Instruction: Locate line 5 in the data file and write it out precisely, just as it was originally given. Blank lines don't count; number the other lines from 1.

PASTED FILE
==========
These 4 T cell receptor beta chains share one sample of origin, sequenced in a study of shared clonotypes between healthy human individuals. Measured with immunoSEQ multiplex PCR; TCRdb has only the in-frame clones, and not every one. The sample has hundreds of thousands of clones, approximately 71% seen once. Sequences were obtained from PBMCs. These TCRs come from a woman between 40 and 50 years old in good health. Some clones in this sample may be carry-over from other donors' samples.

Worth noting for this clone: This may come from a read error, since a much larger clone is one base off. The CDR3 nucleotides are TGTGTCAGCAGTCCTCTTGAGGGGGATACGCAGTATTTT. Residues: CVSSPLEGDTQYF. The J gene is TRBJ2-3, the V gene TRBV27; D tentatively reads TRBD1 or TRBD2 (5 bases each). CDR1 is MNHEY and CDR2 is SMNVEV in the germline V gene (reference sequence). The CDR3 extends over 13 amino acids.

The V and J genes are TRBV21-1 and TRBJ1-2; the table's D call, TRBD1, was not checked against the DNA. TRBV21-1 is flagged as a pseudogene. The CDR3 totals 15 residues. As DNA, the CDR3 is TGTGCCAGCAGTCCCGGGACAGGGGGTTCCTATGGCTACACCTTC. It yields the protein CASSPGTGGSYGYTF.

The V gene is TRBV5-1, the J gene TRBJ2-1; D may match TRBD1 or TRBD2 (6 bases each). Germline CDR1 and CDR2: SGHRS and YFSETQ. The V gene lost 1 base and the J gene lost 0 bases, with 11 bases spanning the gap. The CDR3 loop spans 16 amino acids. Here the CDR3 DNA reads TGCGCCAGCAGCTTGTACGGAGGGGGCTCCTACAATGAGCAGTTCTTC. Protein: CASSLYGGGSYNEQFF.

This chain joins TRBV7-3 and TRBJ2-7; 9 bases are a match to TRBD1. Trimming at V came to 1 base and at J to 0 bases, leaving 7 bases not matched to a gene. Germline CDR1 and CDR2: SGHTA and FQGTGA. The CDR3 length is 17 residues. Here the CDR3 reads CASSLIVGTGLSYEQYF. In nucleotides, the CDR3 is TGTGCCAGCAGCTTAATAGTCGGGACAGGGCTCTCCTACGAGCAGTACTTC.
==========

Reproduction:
This chain joins TRBV7-3 and TRBJ2-7; 9 bases are a match to TRBD1. Trimming at V came to 1 base and at J to 0 bases, leaving 7 bases not matched to a gene. Germline CDR1 and CDR2: SGHTA and FQGTGA. The CDR3 length is 17 residues. Here the CDR3 reads CASSLIVGTGLSYEQYF. In nucleotides, the CDR3 is TGTGCCAGCAGCTTAATAGTCGGGACAGGGCTCTCCTACGAGCAGTACTTC.